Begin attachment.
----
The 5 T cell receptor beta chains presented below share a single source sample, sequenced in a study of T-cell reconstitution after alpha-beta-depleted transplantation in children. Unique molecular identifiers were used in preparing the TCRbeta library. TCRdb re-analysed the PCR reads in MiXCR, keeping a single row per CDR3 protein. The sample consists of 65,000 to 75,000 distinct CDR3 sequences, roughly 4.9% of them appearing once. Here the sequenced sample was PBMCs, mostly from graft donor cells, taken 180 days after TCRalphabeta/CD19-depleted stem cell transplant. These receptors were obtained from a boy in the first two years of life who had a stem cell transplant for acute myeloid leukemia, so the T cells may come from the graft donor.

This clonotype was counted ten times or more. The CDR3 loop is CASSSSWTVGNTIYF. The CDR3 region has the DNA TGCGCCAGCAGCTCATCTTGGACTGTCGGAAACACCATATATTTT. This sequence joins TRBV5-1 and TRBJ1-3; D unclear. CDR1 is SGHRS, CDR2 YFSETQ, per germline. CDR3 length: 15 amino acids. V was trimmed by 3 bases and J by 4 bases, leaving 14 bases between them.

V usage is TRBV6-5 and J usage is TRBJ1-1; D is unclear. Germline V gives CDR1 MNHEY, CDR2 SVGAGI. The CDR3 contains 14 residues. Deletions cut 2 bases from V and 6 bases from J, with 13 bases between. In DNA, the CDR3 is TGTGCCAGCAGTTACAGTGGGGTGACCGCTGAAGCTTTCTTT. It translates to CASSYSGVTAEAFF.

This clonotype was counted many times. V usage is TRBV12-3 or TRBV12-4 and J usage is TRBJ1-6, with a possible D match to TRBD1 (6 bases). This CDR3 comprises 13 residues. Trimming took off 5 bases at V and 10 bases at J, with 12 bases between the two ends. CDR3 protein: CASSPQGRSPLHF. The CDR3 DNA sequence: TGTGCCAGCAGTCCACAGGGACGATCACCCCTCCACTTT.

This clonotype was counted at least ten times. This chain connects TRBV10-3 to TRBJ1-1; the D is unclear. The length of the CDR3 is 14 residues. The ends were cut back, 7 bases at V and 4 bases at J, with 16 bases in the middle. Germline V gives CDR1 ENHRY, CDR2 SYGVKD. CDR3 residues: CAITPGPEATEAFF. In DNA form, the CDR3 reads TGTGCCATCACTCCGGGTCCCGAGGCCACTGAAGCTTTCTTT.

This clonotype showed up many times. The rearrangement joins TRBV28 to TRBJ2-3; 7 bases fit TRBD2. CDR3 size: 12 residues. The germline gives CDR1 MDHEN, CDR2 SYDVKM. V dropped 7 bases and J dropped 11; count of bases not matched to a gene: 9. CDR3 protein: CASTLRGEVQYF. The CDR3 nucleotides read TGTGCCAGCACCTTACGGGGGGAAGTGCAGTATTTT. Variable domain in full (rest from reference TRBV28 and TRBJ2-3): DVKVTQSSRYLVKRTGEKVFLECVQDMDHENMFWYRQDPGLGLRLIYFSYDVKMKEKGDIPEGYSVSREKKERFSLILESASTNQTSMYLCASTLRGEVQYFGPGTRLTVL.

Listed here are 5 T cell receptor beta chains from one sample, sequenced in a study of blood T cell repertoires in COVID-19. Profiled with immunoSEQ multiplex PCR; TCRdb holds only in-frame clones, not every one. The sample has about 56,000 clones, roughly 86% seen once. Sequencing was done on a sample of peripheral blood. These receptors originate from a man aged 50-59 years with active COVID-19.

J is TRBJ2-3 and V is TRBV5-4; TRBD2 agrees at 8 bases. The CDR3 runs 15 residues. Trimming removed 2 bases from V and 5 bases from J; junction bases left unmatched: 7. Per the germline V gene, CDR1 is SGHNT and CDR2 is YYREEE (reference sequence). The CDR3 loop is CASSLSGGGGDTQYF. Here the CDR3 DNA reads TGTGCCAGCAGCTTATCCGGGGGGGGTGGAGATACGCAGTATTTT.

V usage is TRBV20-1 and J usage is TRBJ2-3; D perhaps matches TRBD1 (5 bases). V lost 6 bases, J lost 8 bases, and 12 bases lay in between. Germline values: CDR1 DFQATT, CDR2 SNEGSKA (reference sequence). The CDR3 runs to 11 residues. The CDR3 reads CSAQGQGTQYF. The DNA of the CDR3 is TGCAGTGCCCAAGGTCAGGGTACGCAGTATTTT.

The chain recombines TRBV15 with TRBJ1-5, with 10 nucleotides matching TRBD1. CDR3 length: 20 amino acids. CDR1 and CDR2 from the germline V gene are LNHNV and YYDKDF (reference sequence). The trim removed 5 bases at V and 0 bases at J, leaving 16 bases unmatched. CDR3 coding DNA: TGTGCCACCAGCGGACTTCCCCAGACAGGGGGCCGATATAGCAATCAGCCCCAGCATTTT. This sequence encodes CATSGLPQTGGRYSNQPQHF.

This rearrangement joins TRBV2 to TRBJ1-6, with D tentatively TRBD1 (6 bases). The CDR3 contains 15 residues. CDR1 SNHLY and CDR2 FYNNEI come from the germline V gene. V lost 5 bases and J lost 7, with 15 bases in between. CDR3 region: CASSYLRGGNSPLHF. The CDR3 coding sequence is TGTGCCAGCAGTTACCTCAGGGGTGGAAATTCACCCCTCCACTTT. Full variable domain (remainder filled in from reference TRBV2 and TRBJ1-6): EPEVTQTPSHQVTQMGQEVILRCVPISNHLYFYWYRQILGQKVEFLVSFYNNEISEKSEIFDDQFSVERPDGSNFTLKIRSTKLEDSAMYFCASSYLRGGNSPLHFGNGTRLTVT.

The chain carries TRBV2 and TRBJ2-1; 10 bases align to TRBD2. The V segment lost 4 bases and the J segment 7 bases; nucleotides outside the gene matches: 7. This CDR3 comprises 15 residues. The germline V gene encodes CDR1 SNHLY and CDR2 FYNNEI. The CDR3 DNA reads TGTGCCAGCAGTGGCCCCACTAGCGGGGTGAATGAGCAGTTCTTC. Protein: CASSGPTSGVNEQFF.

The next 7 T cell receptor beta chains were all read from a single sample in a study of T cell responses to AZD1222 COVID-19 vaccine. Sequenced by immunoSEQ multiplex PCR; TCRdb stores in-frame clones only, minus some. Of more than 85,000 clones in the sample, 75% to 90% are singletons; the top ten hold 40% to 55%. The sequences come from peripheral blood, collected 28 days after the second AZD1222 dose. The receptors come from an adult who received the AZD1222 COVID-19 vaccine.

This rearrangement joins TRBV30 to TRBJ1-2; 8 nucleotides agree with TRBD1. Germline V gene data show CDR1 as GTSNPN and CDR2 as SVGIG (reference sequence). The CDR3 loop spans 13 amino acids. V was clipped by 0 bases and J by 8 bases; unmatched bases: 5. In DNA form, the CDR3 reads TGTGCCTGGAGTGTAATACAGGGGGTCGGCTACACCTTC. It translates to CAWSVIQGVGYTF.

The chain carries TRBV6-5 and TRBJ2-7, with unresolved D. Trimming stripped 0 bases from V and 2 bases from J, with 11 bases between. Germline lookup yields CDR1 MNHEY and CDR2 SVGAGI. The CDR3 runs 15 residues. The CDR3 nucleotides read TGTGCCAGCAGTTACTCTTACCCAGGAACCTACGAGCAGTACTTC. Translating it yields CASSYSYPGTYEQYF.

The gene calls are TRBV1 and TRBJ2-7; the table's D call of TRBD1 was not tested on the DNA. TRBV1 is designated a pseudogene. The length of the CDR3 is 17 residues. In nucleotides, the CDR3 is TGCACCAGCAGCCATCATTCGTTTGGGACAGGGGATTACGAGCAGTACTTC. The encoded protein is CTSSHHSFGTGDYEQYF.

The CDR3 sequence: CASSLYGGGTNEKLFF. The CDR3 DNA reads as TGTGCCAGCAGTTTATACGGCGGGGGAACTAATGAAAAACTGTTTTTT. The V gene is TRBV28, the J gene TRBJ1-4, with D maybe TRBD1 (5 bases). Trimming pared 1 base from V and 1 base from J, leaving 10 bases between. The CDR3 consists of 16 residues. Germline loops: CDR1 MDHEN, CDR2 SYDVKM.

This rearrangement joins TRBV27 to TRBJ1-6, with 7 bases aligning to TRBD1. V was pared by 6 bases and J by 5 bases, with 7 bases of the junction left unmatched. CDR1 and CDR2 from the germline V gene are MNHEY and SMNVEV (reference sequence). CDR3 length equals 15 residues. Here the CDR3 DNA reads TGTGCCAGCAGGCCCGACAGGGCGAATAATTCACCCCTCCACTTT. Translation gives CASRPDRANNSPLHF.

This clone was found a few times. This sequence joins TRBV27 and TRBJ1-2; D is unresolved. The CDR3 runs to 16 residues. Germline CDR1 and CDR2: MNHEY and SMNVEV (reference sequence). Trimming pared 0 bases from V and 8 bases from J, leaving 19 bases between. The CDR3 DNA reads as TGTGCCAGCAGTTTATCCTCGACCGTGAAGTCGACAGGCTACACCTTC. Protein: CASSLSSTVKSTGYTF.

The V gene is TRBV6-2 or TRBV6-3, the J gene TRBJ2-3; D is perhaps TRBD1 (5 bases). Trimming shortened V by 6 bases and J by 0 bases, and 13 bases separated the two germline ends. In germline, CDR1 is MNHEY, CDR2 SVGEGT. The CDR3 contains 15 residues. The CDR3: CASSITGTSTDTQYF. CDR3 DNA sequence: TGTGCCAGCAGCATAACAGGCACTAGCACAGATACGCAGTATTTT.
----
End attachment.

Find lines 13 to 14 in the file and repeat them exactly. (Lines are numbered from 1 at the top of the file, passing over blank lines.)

The next 7 T cell receptor beta chains were all read from a single sample in a study of T cell responses to AZD1222 COVID-19 vaccine. Sequenced by immunoSEQ multiplex PCR; TCRdb stores in-frame clones only, minus some. Of more than 85,000 clones in the sample, 75% to 90% are singletons; the top ten hold 40% to 55%. The sequences come from peripheral blood, collected 28 days after the second AZD1222 dose. The receptors come from an adult who received the AZD1222 COVID-19 vaccine.

This rearrangement joins TRBV30 to TRBJ1-2; 8 nucleotides agree with TRBD1. Germline V gene data show CDR1 as GTSNPN and CDR2 as SVGIG (reference sequence). The CDR3 loop spans 13 amino acids. V was clipped by 0 bases and J by 8 bases; unmatched bases: 5. In DNA form, the CDR3 reads TGTGCCTGGAGTGTAATACAGGGGGTCGGCTACACCTTC. It translates to CAWSVIQGVGYTF.